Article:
WHAT LIES BE­NEATH

Reef in spot­light as Cabi­net comes to visit Whit­sun­days

Whitsunday Times - - FRONT PAGE - Sharon Small­wood Sharon.Small­wood@ whit­sun­day­times.com.au

A Whit­sun­day tourism op­er­a­tor who vis­its the reef on a daily ba­sis tells the truth about the con­di­tion of our coral. The good news is it’s alive and well

A lo­cal farmer shares his path to best prac­tice on im­prov­ing wa­ter qual­ity for the Great Bar­rier Reef

En­vi­ron­ment Min­is­ter Steven Miles de­fends the level of fund­ing at­trib­uted to the Whit­sun­day reef but prom­ises more will be spent

Cit­i­zen science? Just how do our eyes on the reef shape up?

GARY Kilby has been snorkelling and div­ing on Whit­sun­day reefs for more than two decades and says Hardy Reef is in the best con­di­tion he has seen for more than 20 years.

Now the gen­eral man­ager of op­er­a­tions for Cruise Whit­sun­days, Mr Kilby is as baf­fled by the lat­est in­ter­na­tional me­dia re­ports about the Great Bar­rier Reef’s sup­posed demise as many other tourism op­er­a­tors in the re­gion.

“Of course there are on­go­ing en­vi­ron­men­tal threats to the reef like Crown of Thorns, Dru­pella Snails, tem­per­a­ture and other weather fac­tors, and we can never be com­pla­cent about our role in car­ing for the reef – but it’s been dis­ap­point­ing to hear con­tin­u­ous neg­a­tive re­ports about the reef being dead when that’s sim­ply not the case here in the Whit­sun­days,” he said.

In ad­di­tion to its op­er­a­tions at Hardy and Knuckle reefs, Cruise Whit­sun­days also vis­its fring­ing is­land reefs as part of its di­verse range of day tours, with an ac­tive on-board ma­rine bi­ol­ogy team.

“We have found that in all ar­eas of our op­er­a­tion there has been lit­tle to no dam­age to lo­cal coral reefs as a re­sult of the coral bleach­ing event,” CEO Nick Hor­tle said.

Mr Hor­tle’s state­ment is backed by an As­so­ci­a­tion of Ma­rine Park Tourism Op­er­a­tors sur­veil­lance pro­gram un­der­taken in Septem­ber 2016, which found the most no­table dam­age was storm dam­age “due to the na­ture of the site – a steep slope dom­i­nated by branch coral”.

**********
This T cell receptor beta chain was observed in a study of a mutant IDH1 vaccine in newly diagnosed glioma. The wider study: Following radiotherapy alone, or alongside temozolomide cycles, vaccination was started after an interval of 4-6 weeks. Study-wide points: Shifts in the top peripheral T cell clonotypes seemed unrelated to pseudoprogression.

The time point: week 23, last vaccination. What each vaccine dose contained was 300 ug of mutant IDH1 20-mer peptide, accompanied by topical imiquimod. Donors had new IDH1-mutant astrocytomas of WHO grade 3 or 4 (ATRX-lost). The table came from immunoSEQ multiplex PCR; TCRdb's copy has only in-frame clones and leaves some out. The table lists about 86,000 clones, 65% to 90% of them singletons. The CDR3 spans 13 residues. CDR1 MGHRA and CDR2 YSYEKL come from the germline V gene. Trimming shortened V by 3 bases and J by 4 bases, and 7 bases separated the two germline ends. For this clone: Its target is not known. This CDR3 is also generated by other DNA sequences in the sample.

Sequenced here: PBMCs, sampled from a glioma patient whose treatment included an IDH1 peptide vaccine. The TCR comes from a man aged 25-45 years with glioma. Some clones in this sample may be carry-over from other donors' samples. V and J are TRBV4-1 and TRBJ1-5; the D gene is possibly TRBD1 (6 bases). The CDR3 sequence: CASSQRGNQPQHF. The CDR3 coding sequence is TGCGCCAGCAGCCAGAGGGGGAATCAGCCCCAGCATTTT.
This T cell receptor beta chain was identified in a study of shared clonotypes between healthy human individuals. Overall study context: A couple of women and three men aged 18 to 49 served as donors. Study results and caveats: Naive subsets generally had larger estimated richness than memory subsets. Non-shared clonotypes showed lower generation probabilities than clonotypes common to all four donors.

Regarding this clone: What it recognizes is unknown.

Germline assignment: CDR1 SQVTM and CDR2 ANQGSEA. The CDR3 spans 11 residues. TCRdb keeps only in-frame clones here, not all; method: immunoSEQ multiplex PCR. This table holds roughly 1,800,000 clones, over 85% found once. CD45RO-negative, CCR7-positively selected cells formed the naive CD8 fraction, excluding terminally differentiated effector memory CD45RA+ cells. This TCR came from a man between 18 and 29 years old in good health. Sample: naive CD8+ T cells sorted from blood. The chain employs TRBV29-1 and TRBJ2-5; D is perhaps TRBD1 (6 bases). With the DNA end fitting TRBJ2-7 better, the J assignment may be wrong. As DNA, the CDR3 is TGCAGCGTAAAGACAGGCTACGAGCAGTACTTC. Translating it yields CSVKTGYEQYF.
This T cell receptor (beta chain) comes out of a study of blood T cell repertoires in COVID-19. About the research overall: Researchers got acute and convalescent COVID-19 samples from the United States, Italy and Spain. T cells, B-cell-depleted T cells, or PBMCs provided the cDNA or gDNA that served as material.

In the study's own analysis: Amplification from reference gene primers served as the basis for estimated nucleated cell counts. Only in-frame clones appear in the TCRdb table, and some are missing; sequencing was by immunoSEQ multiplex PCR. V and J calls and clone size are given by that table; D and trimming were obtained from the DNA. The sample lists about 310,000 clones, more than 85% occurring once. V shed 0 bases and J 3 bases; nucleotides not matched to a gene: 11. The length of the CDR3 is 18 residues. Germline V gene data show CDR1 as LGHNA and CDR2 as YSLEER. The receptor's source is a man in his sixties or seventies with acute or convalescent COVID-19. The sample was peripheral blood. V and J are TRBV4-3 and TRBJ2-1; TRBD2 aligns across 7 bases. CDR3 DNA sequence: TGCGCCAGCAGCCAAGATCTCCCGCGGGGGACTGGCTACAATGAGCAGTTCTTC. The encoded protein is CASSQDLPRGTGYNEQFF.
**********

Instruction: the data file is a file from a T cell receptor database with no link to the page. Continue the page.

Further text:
“Over­all the Hardy Pon­toon site is healthy with a high coral cover and abun­dant ma­rine life,” the report said.

Fur­ther data col­lected by Cruise Whit­sun­days showed wa­ter tur­bid­ity re­mained sta­ble with only a slight tem­per­a­ture in­crease.

Great Bar­rier Reef Ma­rine Park Au­thor­ity in­dus­try en­gage­ment of­fi­cer Chris Jones said no other op­er­a­tor on the Great Bar­rier Reef had ever used all four meth­ods of GBRMPA data col­lec­tion at such fre­quency as Cruise Whit­sun­days.

“It re­ally is the poster child for what we would like the whole in­dus­try to be do­ing,” he said.

Queens­land’s En­vi­ron­ment Min­is­ter, Dr Steven Miles, said being in the Whit­sun­days for Com­mu­nity Cabi­net, it was “pretty easy to see why tourists from all over the world flock here”.

Frus­trated him­self by “ir­re­spon­si­ble me­dia re­ports”, Dr Miles con­firmed for­tu­nately the Whit­sun­days had es­caped the worst of the bleach­ing event ear­lier this year, with the most se­vere oc­cur­rences in the re­mote north­ern third of the ma­rine park, which ex­pe­ri­enced the great­est heat stress.

“The Great Bar­rier Reef Ma­rine Park Au­thor­ity’s pre­lim­i­nary find­ings in­di­cate a coral mor­tal­ity of 22% but they are do­ing more surveys this month,” he said.

Dr Miles said the re­cent bleach­ing event was trig­gered by record­break­ing sea sur­face tem­per­a­tures caused by global ocean warm­ing through cli­mate change com­bined with a strong El Nino.

“Whilst this is deeply sad­den­ing in it­self, the reef is re­silient,” he said.

“Re­cent stud­ies have shown that in the three years prior to the bleach­ing, coral cover in­creased by 19% across the ma­rine park.”

Peter Far­rell, who co-owns Reef Sa­fari, the com­pany con­tracted to Cruise Whit­sun­days for its dive op­er­a­tions, said in 30 years this year was lit­tle dif­fer­ent to oth­ers.

“Ear­lier this year there was a lit­tle bit of bleach­ing you could see – and I mean a lit­tle bit – and only in very shal­low wa­ter and near the sur­face,” he said.

“And re­mem­ber just the fact coral has bleached doesn’t mean it dies and al­gae that’s been ex­pelled can’t move back in.

“(That being said) coral is an an­i­mal and all an­i­mals do die at some point but you also have re­gen­er­a­tion and growth.”

Over­all the Hardy Pon­toon site is healthy with a high coral cover and abun­dant ma­rine life — AMPTO

PHOTO: CHRIS MCLEN­NAN / CRUISE WHIT­SUN­DAYS

COLOUR BE­LOW THE SEA: The scene at Hardy Reef, where op­er­a­tors say the coral is alive and well with min­i­mal ev­i­dence of bleach­ing.

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